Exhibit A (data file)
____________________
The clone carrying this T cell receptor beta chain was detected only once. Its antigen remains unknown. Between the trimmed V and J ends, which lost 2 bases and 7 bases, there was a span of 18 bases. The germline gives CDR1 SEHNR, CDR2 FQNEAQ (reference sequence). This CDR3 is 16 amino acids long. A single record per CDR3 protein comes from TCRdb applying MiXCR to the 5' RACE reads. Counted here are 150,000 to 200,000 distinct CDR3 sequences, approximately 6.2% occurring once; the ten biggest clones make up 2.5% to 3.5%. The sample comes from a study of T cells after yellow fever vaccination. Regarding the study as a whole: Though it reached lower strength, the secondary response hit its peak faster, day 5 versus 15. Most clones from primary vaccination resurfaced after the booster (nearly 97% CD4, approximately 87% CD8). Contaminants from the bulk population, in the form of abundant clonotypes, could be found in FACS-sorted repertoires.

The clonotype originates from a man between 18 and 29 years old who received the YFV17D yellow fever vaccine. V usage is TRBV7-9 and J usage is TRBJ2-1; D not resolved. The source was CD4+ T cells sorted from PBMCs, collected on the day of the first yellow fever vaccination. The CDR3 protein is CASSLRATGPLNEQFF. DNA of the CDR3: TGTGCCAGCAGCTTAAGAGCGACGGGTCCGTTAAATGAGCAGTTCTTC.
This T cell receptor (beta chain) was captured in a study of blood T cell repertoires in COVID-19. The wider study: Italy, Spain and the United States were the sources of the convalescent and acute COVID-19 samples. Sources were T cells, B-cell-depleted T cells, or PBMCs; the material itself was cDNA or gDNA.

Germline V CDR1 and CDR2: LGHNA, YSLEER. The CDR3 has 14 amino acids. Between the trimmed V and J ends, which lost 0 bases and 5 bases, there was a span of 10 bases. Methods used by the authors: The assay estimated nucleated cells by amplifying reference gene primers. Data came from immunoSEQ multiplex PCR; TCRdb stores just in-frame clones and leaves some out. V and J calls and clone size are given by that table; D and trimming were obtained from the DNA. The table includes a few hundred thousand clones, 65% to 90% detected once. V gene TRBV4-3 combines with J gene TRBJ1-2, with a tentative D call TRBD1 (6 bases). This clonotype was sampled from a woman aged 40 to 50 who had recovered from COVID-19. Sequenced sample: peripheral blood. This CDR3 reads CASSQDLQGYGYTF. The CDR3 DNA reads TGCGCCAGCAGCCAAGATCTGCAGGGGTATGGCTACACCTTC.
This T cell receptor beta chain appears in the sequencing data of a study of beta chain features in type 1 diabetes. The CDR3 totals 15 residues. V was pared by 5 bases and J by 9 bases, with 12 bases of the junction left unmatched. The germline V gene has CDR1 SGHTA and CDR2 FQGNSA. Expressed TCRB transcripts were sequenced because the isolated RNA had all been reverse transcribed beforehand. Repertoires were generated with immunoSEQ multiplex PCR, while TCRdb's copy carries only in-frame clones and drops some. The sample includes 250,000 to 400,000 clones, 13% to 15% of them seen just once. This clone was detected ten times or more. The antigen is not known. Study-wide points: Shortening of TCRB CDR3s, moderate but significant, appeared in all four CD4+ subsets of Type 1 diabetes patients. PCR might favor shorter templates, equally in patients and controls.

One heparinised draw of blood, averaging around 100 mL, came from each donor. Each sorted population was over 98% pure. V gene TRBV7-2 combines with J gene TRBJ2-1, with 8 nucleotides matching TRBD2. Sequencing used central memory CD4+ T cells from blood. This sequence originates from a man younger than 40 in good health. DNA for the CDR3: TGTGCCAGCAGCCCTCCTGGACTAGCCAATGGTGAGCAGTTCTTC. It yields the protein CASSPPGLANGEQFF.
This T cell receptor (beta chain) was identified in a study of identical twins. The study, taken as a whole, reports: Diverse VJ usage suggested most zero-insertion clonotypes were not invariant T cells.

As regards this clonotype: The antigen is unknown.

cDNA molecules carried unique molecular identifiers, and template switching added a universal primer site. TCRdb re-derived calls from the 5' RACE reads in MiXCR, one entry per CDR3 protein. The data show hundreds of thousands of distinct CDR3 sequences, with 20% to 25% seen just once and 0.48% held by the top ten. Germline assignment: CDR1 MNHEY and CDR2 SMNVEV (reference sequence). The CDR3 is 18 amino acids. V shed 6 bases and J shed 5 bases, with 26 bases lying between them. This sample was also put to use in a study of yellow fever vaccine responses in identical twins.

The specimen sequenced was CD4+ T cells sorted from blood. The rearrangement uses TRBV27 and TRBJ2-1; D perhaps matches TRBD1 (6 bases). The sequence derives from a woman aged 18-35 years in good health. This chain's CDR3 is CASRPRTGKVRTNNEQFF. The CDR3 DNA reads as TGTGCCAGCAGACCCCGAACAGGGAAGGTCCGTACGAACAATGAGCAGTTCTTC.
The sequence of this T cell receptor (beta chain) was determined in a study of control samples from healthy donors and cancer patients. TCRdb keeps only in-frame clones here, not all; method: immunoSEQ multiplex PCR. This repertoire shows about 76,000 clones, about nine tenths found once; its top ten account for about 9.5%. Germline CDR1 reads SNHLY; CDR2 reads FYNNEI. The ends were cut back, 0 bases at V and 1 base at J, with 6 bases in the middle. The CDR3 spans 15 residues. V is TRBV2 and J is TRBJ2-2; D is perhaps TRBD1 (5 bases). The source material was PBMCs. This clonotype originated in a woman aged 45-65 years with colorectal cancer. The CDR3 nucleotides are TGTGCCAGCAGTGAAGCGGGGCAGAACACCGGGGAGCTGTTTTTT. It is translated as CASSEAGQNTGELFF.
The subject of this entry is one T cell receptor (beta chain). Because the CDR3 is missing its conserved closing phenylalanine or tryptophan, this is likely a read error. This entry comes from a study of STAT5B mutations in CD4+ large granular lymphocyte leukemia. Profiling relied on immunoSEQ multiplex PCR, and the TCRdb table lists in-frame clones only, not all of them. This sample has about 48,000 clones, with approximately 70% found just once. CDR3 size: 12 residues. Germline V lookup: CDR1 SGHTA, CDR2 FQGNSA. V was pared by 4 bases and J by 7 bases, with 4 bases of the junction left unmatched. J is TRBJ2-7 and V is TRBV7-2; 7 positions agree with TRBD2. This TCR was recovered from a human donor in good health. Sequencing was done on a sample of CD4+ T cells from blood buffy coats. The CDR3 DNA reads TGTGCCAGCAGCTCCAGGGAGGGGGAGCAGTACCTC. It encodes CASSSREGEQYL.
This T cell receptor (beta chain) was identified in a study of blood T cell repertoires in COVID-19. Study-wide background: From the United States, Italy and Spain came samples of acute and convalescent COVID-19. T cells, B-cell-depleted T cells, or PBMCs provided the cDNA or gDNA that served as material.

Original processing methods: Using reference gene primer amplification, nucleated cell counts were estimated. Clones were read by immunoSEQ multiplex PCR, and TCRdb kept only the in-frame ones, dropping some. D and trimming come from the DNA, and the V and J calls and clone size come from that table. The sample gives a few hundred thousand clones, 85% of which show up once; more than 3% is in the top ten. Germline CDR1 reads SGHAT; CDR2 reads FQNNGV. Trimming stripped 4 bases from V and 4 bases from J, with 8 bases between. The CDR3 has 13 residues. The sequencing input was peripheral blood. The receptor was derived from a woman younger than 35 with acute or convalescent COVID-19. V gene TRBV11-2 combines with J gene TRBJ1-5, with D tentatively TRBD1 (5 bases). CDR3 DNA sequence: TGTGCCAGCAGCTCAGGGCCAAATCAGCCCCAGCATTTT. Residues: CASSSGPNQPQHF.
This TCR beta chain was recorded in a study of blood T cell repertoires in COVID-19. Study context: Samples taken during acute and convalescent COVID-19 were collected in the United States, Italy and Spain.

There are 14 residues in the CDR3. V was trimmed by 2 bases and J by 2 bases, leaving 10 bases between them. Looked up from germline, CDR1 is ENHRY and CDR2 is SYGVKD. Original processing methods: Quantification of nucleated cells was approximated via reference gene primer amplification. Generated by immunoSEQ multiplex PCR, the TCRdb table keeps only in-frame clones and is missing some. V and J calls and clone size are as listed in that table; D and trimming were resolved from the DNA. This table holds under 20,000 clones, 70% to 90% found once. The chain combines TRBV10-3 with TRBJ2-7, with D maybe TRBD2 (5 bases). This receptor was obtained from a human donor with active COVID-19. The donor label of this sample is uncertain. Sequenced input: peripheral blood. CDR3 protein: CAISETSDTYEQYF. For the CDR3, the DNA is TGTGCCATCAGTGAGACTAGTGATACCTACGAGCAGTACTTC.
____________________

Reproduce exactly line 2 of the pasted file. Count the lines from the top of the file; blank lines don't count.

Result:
The clonotype originates from a man between 18 and 29 years old who received the YFV17D yellow fever vaccine. V usage is TRBV7-9 and J usage is TRBJ2-1; D not resolved. The source was CD4+ T cells sorted from PBMCs, collected on the day of the first yellow fever vaccination. The CDR3 protein is CASSLRATGPLNEQFF. DNA of the CDR3: TGTGCCAGCAGCTTAAGAGCGACGGGTCCGTTAAATGAGCAGTTCTTC.